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Still Too Fat to Fight Report

Monday, September 17, 2012   (0 Comments)
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FOR IMMEDIATE RELEASE:

Contact: David Carrier

Phone: 202-464-5362, dcarrier@missionreadiness.org

**Media Advisory for September 25, 2012**

Junk Food Sold at School Called A National Security Threat

New Report Shows Shocking Amount of Junk Food Sold in U.S. Schools, Retired Military Leaders Call for Stronger Federal Nutrition Standards

WHAT: Press Conference Focusing on Impact of Childhood Obesity on National Security

WHERE: National Press Club, Murrow Room, 529 14th Street, NW, 13th Floor,

Washington, DC

WHEN: September 25, 2012, 12:00 PM

WHO: Richard B. Myers, General, US Air Force (Retired), Former Chairman of the Joint Chiefs of Staff

James M. Loy, Admiral, US Coast Guard (Retired), Former Commandant of US Coast Guard & Former Deputy Secretary of Homeland Security

Amy Dawson Taggart, National Director, Mission: Readiness

Other Participants TBA

Background: Calling childhood obesity a threat to national security, retired generals and admirals who are members of the national security organization Mission: Readiness will issue a new report showing that a shocking amount of junk food is sold in U.S. schools each year and the availability of so much junk food undermines efforts by parents and schools to teach children to eat healthier meals and snacks.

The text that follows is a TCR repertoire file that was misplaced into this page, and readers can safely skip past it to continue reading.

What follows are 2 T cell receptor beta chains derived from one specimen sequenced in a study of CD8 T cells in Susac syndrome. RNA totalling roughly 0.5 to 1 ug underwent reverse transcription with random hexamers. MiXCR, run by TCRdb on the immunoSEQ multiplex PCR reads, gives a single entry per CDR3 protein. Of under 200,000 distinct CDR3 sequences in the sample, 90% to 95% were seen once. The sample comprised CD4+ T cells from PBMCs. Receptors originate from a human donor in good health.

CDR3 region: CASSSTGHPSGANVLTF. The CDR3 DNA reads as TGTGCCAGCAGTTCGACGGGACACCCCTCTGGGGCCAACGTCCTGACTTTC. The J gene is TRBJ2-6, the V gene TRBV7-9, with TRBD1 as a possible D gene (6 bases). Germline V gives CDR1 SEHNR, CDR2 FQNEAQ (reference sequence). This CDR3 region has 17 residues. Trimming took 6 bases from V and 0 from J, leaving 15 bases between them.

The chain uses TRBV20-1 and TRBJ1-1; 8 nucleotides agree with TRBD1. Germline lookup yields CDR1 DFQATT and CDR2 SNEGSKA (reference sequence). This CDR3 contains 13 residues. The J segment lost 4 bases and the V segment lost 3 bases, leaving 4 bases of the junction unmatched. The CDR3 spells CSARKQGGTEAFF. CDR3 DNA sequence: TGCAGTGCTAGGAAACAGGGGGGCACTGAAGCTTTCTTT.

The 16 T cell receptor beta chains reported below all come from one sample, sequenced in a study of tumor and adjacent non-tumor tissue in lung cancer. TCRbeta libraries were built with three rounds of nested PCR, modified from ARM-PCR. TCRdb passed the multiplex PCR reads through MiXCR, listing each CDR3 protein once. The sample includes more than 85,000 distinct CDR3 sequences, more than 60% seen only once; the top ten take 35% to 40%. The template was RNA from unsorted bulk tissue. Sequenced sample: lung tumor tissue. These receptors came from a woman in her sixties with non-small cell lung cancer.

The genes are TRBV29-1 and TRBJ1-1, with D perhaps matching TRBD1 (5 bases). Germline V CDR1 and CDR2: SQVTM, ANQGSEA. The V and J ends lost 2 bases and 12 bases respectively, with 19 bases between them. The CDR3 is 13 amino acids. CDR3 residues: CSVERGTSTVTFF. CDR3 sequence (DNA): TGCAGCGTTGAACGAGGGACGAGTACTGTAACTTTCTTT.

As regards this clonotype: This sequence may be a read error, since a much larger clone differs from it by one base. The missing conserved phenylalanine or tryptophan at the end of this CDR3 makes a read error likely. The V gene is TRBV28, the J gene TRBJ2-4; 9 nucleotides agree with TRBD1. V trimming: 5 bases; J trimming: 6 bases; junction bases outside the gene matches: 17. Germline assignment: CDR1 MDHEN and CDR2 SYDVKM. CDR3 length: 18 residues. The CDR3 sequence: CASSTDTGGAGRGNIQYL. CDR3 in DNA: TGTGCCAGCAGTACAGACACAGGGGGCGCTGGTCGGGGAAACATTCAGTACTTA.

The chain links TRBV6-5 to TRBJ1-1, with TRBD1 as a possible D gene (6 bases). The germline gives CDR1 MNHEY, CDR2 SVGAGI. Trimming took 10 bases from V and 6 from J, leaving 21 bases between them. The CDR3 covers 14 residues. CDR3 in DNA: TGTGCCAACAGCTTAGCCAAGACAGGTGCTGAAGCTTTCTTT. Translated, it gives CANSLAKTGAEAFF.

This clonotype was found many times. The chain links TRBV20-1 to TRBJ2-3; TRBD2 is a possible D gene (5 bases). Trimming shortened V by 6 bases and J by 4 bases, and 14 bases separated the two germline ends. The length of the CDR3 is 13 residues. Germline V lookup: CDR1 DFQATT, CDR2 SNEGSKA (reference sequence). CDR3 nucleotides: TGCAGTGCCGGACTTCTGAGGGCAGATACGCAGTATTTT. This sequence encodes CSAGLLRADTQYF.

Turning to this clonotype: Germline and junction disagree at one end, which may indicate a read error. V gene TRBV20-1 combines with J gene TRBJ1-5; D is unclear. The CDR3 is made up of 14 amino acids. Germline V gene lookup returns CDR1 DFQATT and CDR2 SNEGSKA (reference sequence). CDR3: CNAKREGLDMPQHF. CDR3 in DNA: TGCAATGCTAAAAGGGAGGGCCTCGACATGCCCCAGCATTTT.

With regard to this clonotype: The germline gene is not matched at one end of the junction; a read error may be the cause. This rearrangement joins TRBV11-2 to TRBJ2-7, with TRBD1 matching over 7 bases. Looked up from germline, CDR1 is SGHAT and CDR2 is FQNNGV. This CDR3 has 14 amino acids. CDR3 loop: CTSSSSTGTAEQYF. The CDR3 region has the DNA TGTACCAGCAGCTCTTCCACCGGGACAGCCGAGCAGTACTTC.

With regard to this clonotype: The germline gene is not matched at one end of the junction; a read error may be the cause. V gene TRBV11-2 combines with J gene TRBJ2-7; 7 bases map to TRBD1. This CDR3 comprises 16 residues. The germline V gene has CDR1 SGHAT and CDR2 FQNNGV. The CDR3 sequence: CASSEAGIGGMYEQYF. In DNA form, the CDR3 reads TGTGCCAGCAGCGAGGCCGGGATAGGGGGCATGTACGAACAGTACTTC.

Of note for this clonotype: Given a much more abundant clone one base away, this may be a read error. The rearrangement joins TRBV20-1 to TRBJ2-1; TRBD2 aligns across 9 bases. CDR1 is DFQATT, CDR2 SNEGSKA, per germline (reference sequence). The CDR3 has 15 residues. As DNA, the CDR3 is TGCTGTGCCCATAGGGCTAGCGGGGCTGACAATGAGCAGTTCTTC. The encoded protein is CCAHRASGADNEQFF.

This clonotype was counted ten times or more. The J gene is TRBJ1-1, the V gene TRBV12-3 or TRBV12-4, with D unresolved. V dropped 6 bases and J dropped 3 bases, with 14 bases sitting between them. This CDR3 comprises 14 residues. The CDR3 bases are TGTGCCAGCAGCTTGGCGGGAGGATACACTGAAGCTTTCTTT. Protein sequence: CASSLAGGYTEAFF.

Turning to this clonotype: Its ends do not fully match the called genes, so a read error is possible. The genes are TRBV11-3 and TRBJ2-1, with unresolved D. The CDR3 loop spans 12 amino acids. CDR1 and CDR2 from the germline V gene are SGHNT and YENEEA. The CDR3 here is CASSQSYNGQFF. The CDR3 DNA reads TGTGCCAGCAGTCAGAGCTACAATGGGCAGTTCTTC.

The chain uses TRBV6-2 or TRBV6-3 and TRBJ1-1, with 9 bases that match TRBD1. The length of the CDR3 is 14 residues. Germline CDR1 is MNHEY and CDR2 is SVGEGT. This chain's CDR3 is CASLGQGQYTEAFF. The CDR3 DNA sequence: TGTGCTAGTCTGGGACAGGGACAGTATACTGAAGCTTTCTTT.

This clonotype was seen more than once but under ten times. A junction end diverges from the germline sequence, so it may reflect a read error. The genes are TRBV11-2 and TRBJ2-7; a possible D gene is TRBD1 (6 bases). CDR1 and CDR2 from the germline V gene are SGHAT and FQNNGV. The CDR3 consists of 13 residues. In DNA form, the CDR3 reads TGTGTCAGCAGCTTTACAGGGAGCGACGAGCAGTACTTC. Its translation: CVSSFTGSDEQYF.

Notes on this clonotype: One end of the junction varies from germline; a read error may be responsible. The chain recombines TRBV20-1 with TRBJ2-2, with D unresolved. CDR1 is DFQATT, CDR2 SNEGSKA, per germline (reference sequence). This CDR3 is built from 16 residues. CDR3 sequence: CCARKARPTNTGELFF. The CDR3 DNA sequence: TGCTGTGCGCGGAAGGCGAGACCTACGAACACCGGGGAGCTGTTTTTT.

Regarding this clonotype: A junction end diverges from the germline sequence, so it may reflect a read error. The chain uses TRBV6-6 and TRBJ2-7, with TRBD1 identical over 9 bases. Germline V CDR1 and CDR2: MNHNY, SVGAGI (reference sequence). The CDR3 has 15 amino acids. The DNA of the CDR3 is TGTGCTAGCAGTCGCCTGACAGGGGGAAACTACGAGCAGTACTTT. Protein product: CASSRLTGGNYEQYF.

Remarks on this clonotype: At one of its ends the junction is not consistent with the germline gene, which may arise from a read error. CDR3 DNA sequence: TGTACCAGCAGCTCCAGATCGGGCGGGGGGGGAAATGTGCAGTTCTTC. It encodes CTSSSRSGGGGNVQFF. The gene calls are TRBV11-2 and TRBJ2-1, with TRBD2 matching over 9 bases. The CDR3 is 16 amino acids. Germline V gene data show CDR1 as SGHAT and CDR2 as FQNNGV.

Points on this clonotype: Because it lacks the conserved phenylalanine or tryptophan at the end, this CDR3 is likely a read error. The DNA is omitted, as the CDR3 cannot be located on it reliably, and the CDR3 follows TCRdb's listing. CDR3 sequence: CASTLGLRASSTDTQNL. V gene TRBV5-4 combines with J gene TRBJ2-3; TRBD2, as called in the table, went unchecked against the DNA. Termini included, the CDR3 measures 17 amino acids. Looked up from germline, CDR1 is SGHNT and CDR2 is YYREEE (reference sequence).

Noting that many children get as much as half their daily calories at school, the report focuses on the need to remove junk foods from schools and urges the federal government to update decades-old standards for foods sold in school vending machines, à la carte lines and snack bars.

The new report, Still Too Fat to Fight, reinforces recent recommendations by the Institute of Medicine, which call for making the school environment a focal point for addressing our nation's obesity crisis.

Mission: Readiness leaders also will discuss alarming trends that affect our national security, including that 75 percent of 17- to 24-year olds in the U.S. cannot serve in the military. Being overweight is the number one medical reason why they cannot enlist—1 in 4 young adults is too overweight to join the military.

Media Contact: David Carrier, 202-464-5362

NOTE: EMBARGOED COPY OF THE REPORT AVAILABLE ON REQUEST


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